The original of this map hung in room 14, a boardroom in Old City Hall. It now hangs on display in the second floor boardroom of the City of Toronto Archives.
‘Fleming, Ridout & Schreiber’ refers to Sir Sandford Fleming, Thomas Ridout, and Collingwood Schreiber. Both Sandford Fleming and Collingwood Schreiber were railway engineers as well as surveyors, so it is no surprise their map is the benchmark for recording the railway building in the 1850s.
It showed how completely the railways enveloped Fort York, with the GWR and GTR being the chief offenders. The GTR's cruciform Engine House dominated the fort's east end. It was constructed on part of the ten acres of land that the GTR had reclaimed from the lake. Another ten acres at the depot and the rail corridor to the west was formerly Ordnance land.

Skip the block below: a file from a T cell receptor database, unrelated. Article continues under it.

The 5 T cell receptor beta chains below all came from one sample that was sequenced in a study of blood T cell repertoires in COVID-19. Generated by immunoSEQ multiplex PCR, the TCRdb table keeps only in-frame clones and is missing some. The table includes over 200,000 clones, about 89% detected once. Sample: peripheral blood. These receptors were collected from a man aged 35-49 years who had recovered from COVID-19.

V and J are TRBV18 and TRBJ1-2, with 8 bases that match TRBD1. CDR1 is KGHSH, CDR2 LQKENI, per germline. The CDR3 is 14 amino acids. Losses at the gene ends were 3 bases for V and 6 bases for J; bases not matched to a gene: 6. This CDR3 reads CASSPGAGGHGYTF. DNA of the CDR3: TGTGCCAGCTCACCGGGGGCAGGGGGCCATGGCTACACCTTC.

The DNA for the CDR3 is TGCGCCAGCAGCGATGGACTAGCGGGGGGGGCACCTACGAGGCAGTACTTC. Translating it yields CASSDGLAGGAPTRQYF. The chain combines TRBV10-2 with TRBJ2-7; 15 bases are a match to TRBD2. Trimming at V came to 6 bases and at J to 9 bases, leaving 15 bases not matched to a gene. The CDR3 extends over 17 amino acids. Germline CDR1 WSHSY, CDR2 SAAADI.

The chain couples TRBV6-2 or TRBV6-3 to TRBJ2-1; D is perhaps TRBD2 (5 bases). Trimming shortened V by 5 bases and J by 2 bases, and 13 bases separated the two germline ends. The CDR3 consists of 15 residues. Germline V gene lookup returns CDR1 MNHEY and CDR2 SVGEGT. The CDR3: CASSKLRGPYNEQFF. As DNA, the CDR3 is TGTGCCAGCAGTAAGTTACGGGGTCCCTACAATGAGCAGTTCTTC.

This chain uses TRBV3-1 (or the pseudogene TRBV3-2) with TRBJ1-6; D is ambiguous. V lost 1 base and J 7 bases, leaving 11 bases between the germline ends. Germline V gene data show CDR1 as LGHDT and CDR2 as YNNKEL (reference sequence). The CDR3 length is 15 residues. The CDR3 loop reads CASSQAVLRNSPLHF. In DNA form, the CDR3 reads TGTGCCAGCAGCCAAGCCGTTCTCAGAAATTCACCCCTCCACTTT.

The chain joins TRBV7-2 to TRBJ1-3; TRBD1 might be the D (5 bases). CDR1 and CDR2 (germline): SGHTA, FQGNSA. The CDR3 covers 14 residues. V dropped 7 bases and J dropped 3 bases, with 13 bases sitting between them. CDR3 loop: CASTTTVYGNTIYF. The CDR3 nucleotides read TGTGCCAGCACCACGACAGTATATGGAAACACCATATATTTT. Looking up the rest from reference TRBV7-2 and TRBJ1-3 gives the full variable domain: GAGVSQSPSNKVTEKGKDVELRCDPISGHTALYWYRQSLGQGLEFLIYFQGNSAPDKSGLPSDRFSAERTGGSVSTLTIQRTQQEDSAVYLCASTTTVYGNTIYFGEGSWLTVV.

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Plan of the City of Toronto Canada West 1857. // Published by Fleming Ridout & Schreiber / Lithographed by J. Ellis 8 King St. Toronto C.W.
Original image scan courtesy City of Toronto Archives: Fonds 2, Series 88, Item 13.
Winearls, MUC no. 2131
Large version liberated by W. Xavier Snelgrove. See also this faded copy held by the TPL: T1857/4Mlrg c2
For comparison, the following map appeared as an addendum in Thomas Blackwell’s Report of the Grand Trunk Railway Company for the year 1859. Published by Waterlow & Sons Lith., it seems to be closely based on the Fleming Ridout & Schreiber map. [The 'ca. 1857' and the green highlighting are, I believe, modern amendments to the file]
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by Waterlow & Sons Lith. London, 1860
Map available at Library and Archives Canada: MIKAN 4138854.
See Also: 1851 S Fleming Topographical Plan of the City of Toronto
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